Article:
Covered by the darkness, with a look that reflects mettle and concentration, Whittlesey needs to know the state of his men along the perimeter at all costs, but it is also crucial to contact other units out of the encirclement. Those moments witness scenes of true value. It is the turn of the messengers (or "runners"). A handful of men who, knowing the predictable end that awaits them, in some cases volunteer and in others receive the order, for a job classified as suicide. They must travel through the forest alone, under the close surveillance of the Germans, to deliver or receive vital information.

You can imagine what some of them would have felt in those moments. Sensations that oscillate between commitment and loyalty to their brothers in arms, others would do it with blind faith for the fulfillment of duty and the resignation to do what is necessary. Whatever the case, many of them, in the middle of fast races through the forest, rifle in hand and with the lungs about to burst, perished under the well-aimed enemies’ fire. A favourable night for hunting for the German snipers. A favourable night to find a death worthy of the highest admiration in case of being one of those soldiers who, in a vain attempt to slip out of the encirclement, made the maximum sacrifice in pursuit of a much needed rescue for their comrades.


North American soldiers abandon a trench (image of a training exercise).


Meanwhile, the night unfolds tensely. Everybody has their nerves on edge. Several groups of Germans infiltrate the defensive perimeter established by the Americans to cut off the communication routes and cause as many casualties as possible. But why do the Kaiser’s soldiers insist on doing so? Simple answer. Some German officers believe that, at the same time, they are cornered by the Allies, so they have decided to make their way through the forest at all costs. Or at least, they will try to open a corridor through which the rest of their comrades, located in the rear, can evacuate their positions. Absolute confusion.


3rd October 1918.


Throughout the morning, the Germans launch several attacks from all ends of the American defensive perimeter. The latter, outnumbered and unable to have a secure line through which to receive valuable supplies (food and ammunition), are ready to resist everything that the Germans are about to unleash on them.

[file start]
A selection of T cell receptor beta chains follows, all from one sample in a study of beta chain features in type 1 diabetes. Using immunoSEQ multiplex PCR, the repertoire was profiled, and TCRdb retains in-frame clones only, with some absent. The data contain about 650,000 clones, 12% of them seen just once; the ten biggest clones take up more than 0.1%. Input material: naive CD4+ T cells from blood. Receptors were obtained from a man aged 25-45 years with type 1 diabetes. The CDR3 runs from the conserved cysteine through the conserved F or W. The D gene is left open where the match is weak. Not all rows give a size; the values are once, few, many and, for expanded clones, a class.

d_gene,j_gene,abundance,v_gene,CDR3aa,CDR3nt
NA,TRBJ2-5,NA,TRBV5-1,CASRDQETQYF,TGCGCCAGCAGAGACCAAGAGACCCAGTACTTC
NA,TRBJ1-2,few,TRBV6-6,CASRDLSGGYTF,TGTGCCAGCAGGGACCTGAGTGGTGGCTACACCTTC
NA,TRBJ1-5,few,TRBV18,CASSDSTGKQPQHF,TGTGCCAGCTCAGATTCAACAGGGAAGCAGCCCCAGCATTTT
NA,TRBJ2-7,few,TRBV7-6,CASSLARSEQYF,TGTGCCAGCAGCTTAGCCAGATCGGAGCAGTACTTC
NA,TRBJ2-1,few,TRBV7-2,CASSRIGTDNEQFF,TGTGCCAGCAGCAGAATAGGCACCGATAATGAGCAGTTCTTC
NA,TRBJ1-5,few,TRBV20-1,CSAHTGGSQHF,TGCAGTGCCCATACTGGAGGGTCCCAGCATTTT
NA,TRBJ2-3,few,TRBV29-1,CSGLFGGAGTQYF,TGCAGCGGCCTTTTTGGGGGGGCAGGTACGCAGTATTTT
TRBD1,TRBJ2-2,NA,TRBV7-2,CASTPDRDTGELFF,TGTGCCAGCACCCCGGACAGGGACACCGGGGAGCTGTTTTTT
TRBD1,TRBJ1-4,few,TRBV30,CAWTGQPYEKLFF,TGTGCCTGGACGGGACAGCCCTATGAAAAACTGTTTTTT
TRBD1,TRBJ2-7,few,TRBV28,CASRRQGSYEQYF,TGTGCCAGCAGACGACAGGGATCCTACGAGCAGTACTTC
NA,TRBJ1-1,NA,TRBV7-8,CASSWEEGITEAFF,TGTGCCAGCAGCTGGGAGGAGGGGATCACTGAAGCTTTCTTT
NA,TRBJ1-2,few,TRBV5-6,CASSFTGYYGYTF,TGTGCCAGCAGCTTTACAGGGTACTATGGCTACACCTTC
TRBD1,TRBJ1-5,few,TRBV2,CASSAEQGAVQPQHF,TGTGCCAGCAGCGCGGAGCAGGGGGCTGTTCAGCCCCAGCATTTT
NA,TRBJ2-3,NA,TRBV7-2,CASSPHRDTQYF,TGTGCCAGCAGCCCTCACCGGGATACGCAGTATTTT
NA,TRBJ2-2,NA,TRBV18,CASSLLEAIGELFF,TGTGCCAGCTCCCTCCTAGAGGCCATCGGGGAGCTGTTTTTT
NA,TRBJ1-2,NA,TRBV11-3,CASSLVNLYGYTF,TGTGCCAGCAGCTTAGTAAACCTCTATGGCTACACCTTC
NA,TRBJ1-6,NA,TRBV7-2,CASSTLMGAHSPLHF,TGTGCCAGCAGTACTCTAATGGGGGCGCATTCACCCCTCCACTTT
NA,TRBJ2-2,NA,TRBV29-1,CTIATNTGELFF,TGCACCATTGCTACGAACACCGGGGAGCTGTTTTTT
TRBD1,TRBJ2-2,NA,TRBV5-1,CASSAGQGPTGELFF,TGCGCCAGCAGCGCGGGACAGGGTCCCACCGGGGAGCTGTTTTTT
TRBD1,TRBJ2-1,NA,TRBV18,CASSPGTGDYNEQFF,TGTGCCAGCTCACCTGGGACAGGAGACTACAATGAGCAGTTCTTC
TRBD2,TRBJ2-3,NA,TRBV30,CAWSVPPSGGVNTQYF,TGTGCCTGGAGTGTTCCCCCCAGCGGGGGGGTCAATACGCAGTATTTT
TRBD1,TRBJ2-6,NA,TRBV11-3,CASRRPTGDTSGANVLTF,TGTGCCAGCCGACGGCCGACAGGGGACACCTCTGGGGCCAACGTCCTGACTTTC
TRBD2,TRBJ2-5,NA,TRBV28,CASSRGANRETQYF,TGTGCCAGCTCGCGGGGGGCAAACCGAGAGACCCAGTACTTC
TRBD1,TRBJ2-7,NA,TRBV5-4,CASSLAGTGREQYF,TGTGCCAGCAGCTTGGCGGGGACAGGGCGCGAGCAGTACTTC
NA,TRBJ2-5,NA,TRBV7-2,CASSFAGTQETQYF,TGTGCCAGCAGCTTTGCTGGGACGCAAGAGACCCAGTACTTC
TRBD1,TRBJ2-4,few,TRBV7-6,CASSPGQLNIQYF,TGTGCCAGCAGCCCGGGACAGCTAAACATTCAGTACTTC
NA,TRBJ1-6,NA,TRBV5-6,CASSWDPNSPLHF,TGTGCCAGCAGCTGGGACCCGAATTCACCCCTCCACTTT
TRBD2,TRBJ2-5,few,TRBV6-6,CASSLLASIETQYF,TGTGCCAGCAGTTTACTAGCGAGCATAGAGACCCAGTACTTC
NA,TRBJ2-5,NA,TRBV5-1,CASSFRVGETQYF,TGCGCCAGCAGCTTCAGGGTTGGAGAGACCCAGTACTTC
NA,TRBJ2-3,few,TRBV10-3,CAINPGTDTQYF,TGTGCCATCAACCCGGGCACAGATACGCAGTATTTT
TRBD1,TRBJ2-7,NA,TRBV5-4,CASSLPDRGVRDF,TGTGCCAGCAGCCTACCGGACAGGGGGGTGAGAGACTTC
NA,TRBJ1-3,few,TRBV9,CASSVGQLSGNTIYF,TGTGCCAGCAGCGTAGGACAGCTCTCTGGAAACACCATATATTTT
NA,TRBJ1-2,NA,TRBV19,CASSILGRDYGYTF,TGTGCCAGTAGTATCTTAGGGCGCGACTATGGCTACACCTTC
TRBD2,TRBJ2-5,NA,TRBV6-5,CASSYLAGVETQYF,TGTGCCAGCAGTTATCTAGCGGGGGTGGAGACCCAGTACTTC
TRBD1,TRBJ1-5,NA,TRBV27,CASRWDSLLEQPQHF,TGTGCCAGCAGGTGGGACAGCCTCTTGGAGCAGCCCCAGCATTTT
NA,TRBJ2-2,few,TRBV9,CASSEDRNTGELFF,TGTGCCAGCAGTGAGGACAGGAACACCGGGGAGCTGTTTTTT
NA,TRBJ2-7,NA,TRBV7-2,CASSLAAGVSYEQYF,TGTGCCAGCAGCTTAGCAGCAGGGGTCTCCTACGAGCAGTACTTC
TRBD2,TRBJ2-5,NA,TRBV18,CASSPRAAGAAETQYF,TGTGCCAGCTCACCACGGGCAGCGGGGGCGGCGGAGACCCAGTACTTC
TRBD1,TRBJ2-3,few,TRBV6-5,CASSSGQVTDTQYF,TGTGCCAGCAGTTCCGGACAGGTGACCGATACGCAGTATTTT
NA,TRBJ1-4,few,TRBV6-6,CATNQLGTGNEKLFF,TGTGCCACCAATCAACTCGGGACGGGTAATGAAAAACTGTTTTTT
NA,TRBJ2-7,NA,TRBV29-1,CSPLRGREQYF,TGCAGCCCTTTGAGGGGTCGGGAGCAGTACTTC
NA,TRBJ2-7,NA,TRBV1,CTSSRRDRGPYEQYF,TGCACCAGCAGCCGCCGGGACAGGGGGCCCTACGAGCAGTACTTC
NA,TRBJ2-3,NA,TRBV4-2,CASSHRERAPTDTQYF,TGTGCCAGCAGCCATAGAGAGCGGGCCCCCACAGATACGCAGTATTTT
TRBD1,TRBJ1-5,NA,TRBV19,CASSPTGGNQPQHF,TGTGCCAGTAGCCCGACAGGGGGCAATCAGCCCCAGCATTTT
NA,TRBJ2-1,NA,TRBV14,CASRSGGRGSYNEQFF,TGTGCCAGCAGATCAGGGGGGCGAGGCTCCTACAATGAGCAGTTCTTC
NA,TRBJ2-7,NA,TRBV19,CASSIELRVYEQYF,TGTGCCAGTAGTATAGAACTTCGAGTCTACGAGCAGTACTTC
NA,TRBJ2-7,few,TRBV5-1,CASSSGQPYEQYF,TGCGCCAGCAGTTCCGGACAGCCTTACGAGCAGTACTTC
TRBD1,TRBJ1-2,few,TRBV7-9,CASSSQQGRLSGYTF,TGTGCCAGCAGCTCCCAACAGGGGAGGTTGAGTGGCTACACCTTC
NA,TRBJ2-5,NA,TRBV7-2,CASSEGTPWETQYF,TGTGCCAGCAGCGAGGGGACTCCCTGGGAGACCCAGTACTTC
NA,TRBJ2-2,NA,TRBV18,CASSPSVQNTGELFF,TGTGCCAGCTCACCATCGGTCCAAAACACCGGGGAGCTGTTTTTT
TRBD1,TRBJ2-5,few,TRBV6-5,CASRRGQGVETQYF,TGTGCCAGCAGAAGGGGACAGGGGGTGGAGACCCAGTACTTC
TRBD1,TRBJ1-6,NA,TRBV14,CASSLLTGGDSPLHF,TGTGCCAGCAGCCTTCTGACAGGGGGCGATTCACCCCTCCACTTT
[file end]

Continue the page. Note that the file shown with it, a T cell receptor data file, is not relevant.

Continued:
Some are stuck to the ground looking for protection. Others, the Germans, advance cautiously through the vegetation. Once the contact between the two forces takes place, the first shots are immediately heard. The contenders’ gunfire crackles incessantly. Its horrifying echo can be heard across the length and breadth of the forest. When the distance is shortened, the hand grenades fly dangerously from one position to another. The terrible explosions leave a moaning trail behind, capable of harrowing up the soul of anyone with sense. Voices crying for help are mixed together with the fight’s ecstasy screams. Orders and oaths in both languages go with the bursts of machine guns that take lives with amazing ease. The automatic weapons are devastating. To make things worse, when men are a few meters from each other, the brutal hand-to-hand combat begins. We are in the First World War, where this kind of fight becomes savage. The bayonets placed in the rifles reflect with dreadful hues the daylight. Same as the trench knives, combat knives, guns, daggers and any improvised tool that can be used as an instrument of instant death over short distances.


Infantrymen of the US Army handle a machine gun.


Germans and Americans are locked in an unparalleled brawl. There are those who do not hesitate to skewer their adversary’s body with the bayonet after making an energetic homicidal movement capable of tearing the guts and the soul of those who cross their path. Men who receive the fatal blow, utter incomprehensible grunts while clinging to the weapon held by their adversary. One and all fall on their knees before the astonished gaze of those who have just snatched their lives. There are those who no longer feel remorse, because they know that it’s time to kill or die. Blood flows from the bodies pierced by the bayonets, still trembling. The viscous scarlet liquid runs down the rifles and ends on the hands of those who have had the courage to break through another soldier. A soldier who, like them, has been engulfed in the absurdity of a war that has ravaged Europe, and also its youth and civilian population.


Recruit and instructor during a  bayonet exercise.


At some point, Whittlesey realizes that one of his officers has launched a suicide attack to make his way out of the encirclement. In that precise moment he almost freaks out , because that attack has caused many losses for the North Americans ... And, the worst thing of all, all the sacrifice has served no purpose. In order to avoid greater evils, he orders the survivors to retreat towards the interior of the defensive perimeter, where they will have greater options of survival. In the midst of that deafening chaos, the German artillery comes into play with excessive violence.


How will the 77th Infantry Division come out of this? What is the weapon that will lead the battle in the Argonne forest? We are waiting for you in the next installment of this post about the First World War.


An article by our guest blogger: Daniel Ortega del Pozo.